The blogger over at “Samaritan’s Song” recently had a post entitled: Remember the Absent. It resonated with me, and the last sentence poignantly brings it to a close: “If a sparrow cannot fall without God’s notice, how can a person vanish without ours?”
Awhile back I had a series of posts about welcoming people into the life of the church, and one post was about being a shepherd. Here are 2 excerpts from that post:
Most of us don’t live in an area where literal shepherding exists anymore. A shepherd cares for the life of his sheep. A shepherd watches the flock, and goes after sheep who stray. Jesus is called our shepherd (John 10:11-18), and church leaders are to shepherd the flock of believers as well (I Peter 5:2). But I also think individual Christians should have a shepherding care for each other. For example, the New Testament contains numerous “one another” passages….
Be on the look out for people…try to be more observant. If someone misses small group or the church service a couple weeks in a row, check in on them. Give them a call. This isn’t about harassing someone, but just letting them know in a friendly way that they were missed and showing concern that they are okay. There is nothing worse than feeling like an invisible person…that you can suddenly stop showing up and no one even notices. Shepherds care when a sheep goes missing, but first they have to notice that the sheep has gone missing to begin with!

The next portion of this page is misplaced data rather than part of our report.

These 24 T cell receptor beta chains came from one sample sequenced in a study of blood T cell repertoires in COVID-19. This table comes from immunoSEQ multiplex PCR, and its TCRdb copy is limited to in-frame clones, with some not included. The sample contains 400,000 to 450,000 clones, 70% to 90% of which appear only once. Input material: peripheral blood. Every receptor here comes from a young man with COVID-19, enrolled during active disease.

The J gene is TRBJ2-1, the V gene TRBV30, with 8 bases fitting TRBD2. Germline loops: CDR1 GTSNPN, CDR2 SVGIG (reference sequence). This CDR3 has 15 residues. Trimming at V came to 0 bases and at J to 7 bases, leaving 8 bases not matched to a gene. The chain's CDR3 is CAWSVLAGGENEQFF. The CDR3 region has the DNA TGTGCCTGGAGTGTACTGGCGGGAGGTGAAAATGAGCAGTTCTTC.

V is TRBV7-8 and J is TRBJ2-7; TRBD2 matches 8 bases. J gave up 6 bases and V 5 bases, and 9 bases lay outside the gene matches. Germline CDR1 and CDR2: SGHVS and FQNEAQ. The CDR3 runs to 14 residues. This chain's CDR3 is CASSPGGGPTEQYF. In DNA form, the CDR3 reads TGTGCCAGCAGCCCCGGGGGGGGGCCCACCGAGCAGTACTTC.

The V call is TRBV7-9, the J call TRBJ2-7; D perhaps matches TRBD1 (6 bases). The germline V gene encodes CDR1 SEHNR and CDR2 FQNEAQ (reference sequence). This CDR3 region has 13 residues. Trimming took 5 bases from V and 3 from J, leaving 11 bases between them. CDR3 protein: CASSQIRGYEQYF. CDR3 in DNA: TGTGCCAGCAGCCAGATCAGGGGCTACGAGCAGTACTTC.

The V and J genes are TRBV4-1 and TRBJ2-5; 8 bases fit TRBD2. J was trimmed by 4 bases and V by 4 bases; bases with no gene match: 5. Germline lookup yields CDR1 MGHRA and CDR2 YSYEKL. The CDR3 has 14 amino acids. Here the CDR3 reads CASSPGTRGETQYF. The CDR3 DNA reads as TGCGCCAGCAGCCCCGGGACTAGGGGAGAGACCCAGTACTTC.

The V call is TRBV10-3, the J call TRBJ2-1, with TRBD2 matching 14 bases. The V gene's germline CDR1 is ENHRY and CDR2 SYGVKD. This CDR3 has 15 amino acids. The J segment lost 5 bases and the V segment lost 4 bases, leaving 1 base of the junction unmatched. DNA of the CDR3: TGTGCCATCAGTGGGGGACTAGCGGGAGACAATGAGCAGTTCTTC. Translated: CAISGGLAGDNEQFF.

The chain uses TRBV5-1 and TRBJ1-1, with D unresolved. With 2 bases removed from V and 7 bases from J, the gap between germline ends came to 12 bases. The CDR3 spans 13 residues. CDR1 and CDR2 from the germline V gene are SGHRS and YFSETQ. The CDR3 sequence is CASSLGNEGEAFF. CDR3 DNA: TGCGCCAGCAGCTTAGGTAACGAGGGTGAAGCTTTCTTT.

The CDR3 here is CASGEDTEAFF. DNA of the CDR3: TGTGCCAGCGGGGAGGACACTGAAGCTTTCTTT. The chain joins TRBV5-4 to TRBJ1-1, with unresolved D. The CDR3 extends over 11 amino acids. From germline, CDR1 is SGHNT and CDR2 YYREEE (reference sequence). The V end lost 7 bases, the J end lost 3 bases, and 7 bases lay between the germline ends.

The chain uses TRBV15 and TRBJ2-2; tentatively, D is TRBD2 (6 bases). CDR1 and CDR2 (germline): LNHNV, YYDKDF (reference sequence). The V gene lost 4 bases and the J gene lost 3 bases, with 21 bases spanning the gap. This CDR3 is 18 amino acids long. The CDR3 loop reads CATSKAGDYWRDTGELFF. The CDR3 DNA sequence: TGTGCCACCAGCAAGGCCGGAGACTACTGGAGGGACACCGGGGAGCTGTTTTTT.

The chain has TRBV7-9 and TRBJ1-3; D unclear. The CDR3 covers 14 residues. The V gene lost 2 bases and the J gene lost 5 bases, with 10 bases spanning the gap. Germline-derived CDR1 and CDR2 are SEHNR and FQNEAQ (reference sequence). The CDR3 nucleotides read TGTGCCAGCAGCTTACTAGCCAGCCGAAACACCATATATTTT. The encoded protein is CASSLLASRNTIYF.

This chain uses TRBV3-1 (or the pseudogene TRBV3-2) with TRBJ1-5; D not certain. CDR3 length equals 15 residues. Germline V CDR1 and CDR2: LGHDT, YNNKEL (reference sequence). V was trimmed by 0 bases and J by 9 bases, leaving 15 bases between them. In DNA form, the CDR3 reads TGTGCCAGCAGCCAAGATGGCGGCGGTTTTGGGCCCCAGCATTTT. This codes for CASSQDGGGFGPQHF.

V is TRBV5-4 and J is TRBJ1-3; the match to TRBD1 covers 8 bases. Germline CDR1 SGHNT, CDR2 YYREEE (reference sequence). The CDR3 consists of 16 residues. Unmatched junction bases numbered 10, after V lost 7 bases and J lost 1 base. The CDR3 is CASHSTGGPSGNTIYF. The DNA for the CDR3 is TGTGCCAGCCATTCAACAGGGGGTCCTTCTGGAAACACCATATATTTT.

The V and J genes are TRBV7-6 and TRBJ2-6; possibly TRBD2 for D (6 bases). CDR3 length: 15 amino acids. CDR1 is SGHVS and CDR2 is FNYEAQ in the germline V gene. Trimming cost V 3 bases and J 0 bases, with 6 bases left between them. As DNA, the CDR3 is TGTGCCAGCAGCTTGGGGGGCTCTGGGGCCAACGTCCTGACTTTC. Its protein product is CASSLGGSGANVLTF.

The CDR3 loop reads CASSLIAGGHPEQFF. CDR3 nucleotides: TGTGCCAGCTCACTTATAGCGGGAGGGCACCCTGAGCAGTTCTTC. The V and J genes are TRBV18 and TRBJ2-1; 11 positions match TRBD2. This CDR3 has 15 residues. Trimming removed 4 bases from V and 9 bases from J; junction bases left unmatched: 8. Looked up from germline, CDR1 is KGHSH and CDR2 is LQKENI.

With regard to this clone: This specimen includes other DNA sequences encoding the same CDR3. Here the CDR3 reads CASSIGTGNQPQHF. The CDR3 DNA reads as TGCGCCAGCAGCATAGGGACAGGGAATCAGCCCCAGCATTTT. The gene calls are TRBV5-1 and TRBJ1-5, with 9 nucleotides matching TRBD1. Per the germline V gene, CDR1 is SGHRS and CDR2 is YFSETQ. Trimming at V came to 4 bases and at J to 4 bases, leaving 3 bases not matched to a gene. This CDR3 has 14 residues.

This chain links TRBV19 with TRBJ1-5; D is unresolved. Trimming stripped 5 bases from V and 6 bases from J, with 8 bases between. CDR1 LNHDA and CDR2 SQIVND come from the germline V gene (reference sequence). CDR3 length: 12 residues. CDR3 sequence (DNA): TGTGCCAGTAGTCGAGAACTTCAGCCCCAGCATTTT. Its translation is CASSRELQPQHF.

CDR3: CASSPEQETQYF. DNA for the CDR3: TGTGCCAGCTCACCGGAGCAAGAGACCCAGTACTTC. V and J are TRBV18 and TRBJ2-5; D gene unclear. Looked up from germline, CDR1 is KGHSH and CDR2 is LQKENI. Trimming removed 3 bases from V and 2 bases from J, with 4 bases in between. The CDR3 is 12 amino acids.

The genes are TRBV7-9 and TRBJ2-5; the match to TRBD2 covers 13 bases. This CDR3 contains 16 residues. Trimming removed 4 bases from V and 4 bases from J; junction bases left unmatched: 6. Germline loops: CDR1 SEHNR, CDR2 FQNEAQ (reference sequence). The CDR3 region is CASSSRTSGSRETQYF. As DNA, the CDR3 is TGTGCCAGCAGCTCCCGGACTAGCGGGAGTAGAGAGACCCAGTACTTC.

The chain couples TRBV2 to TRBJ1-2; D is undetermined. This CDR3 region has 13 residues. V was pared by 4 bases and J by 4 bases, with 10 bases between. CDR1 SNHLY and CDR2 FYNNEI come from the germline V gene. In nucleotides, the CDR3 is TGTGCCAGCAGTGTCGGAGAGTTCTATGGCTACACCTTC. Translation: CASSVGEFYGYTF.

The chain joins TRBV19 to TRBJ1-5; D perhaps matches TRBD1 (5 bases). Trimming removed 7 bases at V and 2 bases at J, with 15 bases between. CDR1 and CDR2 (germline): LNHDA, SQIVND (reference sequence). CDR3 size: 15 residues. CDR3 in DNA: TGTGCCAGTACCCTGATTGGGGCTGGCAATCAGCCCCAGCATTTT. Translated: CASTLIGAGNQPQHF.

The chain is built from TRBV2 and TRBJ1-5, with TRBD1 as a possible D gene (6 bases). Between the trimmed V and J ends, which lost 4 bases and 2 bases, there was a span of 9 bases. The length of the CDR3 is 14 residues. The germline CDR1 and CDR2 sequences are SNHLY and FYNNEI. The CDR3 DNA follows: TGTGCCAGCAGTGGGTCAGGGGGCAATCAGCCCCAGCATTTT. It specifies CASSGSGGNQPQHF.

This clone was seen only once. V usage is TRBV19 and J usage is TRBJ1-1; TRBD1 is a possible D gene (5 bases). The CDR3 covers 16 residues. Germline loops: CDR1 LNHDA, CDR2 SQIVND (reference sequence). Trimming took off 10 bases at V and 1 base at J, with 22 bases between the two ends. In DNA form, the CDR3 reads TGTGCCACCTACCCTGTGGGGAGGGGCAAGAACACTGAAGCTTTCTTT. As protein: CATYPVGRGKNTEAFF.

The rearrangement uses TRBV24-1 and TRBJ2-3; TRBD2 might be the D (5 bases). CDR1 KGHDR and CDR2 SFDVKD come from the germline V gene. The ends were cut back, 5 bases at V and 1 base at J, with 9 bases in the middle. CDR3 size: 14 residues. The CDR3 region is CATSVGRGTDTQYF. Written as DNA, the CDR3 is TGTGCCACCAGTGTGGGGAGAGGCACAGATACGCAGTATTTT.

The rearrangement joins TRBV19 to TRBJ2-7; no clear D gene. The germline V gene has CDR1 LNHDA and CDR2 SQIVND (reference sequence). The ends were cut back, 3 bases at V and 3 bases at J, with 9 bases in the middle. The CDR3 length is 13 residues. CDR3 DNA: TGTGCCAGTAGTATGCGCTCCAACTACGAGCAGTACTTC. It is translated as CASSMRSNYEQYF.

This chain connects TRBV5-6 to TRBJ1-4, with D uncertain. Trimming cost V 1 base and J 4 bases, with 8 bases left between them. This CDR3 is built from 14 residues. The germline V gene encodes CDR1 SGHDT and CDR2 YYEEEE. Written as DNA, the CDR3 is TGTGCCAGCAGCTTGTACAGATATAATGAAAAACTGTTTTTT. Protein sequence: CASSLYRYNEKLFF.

Back to the current post:
Looking back over a lifetime of church experiences, I have unfortunately often encountered more “shepherding care” in the secular setting than in the church setting. How can this be??
I know that I’m not alone in this observation or personal experience. A somewhat common complaint I’ve heard over the years is from a person who went absent from church or a church group, and no one ever noticed.
Even worse, is how Christians can respond to this type of concern. They immediately go on the defense. They may accuse the said person of having an entitlement mentality. They may accuse the person of being self-centered and demanding because they thought everyone should have noted their absence! Sigh. Or they pass judgment, assuming that the person has not showed up because they are lazy or lack commitment.
I do realize that an entitlement mentality (and such) can exist, but that is not what I typically observe from those who have experienced being the invisible person. For example, a middle-aged single man recently shared with us, in a matter of fact way, that he missed church for several weeks and not one person noticed or reached out to him. He did not share this in an angry or emotional way, but rather in a levelheaded factual way. Particularly as a single person, with no wife or kids in the home, I thought it was extra sad that no one checked in on him.
At my health club once, I observed something that really touched me. I was exercising near the front desk and overheard a phone call. The employee was checking up on an older gentleman who routinely came to the gym every day, and suddenly failed to come 2 days in a row. This employee was concerned, and made a phone call to double check that this man was okay.
The church should excel at reaching out and checking in on people. After all, that is the nature of our God. God, through Jesus the Son, stepped into our world! While there are churches or individual Christians who reflect our God in this way, I honestly feel that way too many are failing in this area. Thoughts welcome.
* Continuing thoughts here: Reaching out without being a hound.